In any kind of sport or game, whether it is for casual exercise or for competition, every one should know the “rules of the game”. Most of the competitive sports have a set of Rules and Regulations in order to maintain good order and efficient conduct of a game or an event. Without these rules and regulations, the event will never be called a “sports discipline”.
If a person would like to engage in any kind of sport discipline, the first thing to do is to find out its rules and regulations. The Internet is full of information on this matter and all you need to do is to input/type the topic you want to research on your browser or in Google and everything is there for you to read and download. It is very easy and fast.
By following these rules and regulations, it will be easier for you to appreciate and improve on the sport/game you want to learn or concentrate in. Do not wait for the other practitioners/athletes or opponents to remind or warn you about its rules and regulations. Prevent yourself in an embarassing situation with the pros.
In running, there are rules and regulations that should be followed also. However, they are very easy to comprehend and follow as they all boil down to these words—Common Sense, Fair Play, Honesty, and Courtesy. There are also running events that are very unique from the usual 5K, 10K, 21K or Marathon Races where you have strict duties and responsibilities of support crew and pacers. (Note: There should be no Support Crew and/or Pacers in Marathon/42K Races). Usually, support crew and pacers are included in ultra running events and they have some responsibilities and restrictions on how they would be able to support their runners. If you want to know more of these, you can browse on the rules and regulations of the Badwater Ultramarathon (for Ultra Road Races) and/or the Western States 100-Mile Endurance Run (for Ultra Mountain Trail Runs).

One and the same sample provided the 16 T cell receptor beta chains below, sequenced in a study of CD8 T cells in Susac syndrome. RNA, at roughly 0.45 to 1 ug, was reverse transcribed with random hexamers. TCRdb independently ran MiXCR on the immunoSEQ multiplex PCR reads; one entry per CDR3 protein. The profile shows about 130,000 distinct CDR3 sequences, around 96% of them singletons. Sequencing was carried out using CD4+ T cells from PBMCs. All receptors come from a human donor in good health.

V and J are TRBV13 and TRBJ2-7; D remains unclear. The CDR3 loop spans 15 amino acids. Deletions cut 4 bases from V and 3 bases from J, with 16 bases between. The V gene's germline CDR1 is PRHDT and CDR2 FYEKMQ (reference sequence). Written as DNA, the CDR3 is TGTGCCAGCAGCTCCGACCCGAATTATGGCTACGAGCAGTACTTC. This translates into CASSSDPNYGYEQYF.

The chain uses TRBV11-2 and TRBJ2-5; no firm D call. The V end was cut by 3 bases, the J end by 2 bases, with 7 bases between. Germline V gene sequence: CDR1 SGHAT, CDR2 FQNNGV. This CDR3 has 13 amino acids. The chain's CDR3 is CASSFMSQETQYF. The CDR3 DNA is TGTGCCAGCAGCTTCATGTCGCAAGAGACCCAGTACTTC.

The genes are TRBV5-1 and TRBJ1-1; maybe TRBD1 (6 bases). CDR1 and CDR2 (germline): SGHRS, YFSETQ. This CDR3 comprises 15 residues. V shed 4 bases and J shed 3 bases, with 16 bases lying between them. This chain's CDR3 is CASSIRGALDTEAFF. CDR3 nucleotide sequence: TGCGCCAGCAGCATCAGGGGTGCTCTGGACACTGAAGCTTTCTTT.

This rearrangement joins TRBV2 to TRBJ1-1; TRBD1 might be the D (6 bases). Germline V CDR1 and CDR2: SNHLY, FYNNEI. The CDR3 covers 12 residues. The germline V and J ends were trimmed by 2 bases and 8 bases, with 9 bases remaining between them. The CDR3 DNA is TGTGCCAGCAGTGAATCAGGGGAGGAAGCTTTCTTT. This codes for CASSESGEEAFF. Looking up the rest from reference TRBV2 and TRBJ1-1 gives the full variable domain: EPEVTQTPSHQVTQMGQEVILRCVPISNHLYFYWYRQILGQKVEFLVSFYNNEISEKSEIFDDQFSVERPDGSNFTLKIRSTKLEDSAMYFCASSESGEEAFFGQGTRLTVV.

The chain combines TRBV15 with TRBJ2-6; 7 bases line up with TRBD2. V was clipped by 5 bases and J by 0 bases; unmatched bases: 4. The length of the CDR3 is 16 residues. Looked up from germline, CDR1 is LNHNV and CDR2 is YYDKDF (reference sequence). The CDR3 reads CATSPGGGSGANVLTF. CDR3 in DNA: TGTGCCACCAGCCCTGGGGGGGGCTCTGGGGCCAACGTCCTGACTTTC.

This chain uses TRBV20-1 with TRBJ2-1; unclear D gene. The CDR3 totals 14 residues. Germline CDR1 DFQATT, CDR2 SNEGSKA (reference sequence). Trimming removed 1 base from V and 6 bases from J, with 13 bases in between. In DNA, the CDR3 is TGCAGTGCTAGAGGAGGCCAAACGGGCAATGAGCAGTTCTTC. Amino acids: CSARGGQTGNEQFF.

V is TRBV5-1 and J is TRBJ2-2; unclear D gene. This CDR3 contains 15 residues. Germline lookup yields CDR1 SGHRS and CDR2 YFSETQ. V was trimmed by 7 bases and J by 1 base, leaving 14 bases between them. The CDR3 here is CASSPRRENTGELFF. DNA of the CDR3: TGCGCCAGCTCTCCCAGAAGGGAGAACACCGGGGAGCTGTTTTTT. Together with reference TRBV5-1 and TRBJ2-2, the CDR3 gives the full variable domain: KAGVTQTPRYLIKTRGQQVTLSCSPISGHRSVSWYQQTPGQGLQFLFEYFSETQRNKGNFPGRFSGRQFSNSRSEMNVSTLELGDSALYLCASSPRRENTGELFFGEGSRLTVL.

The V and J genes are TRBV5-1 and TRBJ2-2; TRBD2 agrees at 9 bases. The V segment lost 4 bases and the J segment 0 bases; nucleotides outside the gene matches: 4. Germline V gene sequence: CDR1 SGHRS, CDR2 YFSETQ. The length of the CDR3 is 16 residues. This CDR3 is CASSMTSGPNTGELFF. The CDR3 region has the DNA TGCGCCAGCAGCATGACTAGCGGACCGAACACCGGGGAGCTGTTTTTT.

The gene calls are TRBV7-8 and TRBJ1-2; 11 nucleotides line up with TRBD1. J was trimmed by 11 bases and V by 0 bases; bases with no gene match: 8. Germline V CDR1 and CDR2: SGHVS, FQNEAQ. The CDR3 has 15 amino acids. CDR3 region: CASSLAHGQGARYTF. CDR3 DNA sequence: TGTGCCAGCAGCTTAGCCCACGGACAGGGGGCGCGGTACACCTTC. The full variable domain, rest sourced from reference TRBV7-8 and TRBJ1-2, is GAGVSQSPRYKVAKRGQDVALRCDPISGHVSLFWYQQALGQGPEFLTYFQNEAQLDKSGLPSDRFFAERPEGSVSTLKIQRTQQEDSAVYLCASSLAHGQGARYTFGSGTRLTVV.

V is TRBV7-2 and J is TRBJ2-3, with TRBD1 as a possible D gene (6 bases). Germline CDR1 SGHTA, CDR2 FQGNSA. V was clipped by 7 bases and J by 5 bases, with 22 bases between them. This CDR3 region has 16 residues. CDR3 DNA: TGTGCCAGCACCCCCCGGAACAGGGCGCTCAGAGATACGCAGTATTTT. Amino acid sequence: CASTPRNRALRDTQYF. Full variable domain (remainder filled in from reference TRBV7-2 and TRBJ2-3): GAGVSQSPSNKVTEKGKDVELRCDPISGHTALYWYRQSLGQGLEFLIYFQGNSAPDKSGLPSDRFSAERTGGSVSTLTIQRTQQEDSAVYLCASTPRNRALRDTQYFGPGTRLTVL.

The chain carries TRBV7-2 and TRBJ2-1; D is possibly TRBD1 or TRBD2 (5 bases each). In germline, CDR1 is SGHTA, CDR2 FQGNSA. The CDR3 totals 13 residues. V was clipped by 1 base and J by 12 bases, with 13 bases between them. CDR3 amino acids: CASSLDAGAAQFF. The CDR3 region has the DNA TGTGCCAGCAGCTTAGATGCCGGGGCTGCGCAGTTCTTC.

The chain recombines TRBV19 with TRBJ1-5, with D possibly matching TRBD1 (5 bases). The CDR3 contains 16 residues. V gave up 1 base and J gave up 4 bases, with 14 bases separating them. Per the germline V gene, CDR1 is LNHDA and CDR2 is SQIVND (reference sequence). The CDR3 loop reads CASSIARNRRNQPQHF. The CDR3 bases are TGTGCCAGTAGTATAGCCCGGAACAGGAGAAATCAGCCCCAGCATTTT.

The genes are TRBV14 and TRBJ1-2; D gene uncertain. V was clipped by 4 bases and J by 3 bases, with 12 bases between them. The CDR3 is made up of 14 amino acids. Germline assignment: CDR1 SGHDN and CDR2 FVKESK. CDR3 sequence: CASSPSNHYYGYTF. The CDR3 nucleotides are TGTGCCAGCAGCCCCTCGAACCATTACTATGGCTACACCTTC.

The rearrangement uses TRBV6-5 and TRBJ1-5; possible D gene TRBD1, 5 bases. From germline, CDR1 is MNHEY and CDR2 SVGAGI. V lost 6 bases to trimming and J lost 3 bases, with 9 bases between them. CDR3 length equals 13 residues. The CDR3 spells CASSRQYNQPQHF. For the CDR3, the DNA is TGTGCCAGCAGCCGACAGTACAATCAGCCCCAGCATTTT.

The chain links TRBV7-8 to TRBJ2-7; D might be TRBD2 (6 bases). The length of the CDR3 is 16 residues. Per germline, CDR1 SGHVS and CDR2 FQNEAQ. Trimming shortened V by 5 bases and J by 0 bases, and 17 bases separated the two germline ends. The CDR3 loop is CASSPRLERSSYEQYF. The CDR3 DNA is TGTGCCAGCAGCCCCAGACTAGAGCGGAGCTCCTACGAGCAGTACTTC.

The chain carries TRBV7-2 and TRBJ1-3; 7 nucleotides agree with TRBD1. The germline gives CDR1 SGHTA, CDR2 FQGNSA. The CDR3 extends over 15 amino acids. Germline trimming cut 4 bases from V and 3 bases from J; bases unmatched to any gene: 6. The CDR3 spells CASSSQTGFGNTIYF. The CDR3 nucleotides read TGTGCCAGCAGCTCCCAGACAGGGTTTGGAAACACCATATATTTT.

At present, I am now trying to read every word of the Rules and Regulations of a Triathlon Event as published in Triathlon Resources in the Internet. They are very long and very specific but knowing the details would be the first step to really appreciate the sport.
I hope I am on the right direction!